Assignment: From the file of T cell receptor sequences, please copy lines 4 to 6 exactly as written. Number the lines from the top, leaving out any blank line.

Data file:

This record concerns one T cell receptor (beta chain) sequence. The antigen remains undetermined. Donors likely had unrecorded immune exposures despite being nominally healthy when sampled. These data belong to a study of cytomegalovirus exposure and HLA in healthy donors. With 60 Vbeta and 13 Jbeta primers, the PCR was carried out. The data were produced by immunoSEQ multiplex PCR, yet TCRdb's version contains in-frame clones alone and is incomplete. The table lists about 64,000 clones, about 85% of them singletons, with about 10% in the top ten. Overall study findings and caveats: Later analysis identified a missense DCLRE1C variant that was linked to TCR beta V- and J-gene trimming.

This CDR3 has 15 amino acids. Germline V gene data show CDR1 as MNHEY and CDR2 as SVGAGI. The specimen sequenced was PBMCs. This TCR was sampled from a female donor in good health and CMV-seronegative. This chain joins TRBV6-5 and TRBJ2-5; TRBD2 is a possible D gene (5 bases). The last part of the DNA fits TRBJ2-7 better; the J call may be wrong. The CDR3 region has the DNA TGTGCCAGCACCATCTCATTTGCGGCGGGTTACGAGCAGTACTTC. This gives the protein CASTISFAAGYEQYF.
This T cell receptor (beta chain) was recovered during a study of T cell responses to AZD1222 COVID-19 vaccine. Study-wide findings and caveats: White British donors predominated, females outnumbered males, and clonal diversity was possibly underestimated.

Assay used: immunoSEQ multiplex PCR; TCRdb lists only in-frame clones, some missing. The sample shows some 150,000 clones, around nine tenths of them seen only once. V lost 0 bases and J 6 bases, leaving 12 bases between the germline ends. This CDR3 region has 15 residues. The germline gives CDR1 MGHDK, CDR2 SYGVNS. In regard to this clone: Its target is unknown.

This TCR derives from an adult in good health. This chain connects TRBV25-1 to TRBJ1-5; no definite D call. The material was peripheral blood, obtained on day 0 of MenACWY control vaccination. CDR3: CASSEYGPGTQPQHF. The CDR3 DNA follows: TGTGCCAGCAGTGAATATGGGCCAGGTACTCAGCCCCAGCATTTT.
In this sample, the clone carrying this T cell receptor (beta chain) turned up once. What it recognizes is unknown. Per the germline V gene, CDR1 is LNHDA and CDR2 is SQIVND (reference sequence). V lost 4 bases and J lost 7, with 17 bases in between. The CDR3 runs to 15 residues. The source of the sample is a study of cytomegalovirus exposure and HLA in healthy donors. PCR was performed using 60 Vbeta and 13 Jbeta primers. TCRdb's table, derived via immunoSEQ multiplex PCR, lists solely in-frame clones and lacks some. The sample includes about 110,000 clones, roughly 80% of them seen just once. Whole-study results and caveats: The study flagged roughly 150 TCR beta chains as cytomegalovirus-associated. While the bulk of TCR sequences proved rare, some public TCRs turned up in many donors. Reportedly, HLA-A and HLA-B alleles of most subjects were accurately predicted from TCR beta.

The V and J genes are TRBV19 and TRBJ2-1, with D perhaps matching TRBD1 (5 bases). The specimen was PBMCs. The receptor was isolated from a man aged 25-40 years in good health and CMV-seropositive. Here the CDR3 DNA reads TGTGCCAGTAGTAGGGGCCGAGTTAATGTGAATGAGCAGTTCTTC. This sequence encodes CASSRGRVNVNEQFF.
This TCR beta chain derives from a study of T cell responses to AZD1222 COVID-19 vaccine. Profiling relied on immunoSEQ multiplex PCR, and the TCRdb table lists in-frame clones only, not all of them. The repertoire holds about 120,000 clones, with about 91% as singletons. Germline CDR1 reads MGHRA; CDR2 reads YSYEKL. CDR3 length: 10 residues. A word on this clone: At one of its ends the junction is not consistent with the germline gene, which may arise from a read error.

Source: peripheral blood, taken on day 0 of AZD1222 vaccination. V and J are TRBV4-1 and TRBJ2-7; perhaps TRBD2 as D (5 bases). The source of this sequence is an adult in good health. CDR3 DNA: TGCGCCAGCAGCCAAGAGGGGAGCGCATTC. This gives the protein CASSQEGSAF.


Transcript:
Assay used: immunoSEQ multiplex PCR; TCRdb lists only in-frame clones, some missing. The sample shows some 150,000 clones, around nine tenths of them seen only once. V lost 0 bases and J 6 bases, leaving 12 bases between the germline ends. This CDR3 region has 15 residues. The germline gives CDR1 MGHDK, CDR2 SYGVNS. In regard to this clone: Its target is unknown.

This TCR derives from an adult in good health. This chain connects TRBV25-1 to TRBJ1-5; no definite D call. The material was peripheral blood, obtained on day 0 of MenACWY control vaccination. CDR3: CASSEYGPGTQPQHF. The CDR3 DNA follows: TGTGCCAGCAGTGAATATGGGCCAGGTACTCAGCCCCAGCATTTT.
In this sample, the clone carrying this T cell receptor (beta chain) turned up once. What it recognizes is unknown. Per the germline V gene, CDR1 is LNHDA and CDR2 is SQIVND (reference sequence). V lost 4 bases and J lost 7, with 17 bases in between. The CDR3 runs to 15 residues. The source of the sample is a study of cytomegalovirus exposure and HLA in healthy donors. PCR was performed using 60 Vbeta and 13 Jbeta primers. TCRdb's table, derived via immunoSEQ multiplex PCR, lists solely in-frame clones and lacks some. The sample includes about 110,000 clones, roughly 80% of them seen just once. Whole-study results and caveats: The study flagged roughly 150 TCR beta chains as cytomegalovirus-associated. While the bulk of TCR sequences proved rare, some public TCRs turned up in many donors. Reportedly, HLA-A and HLA-B alleles of most subjects were accurately predicted from TCR beta.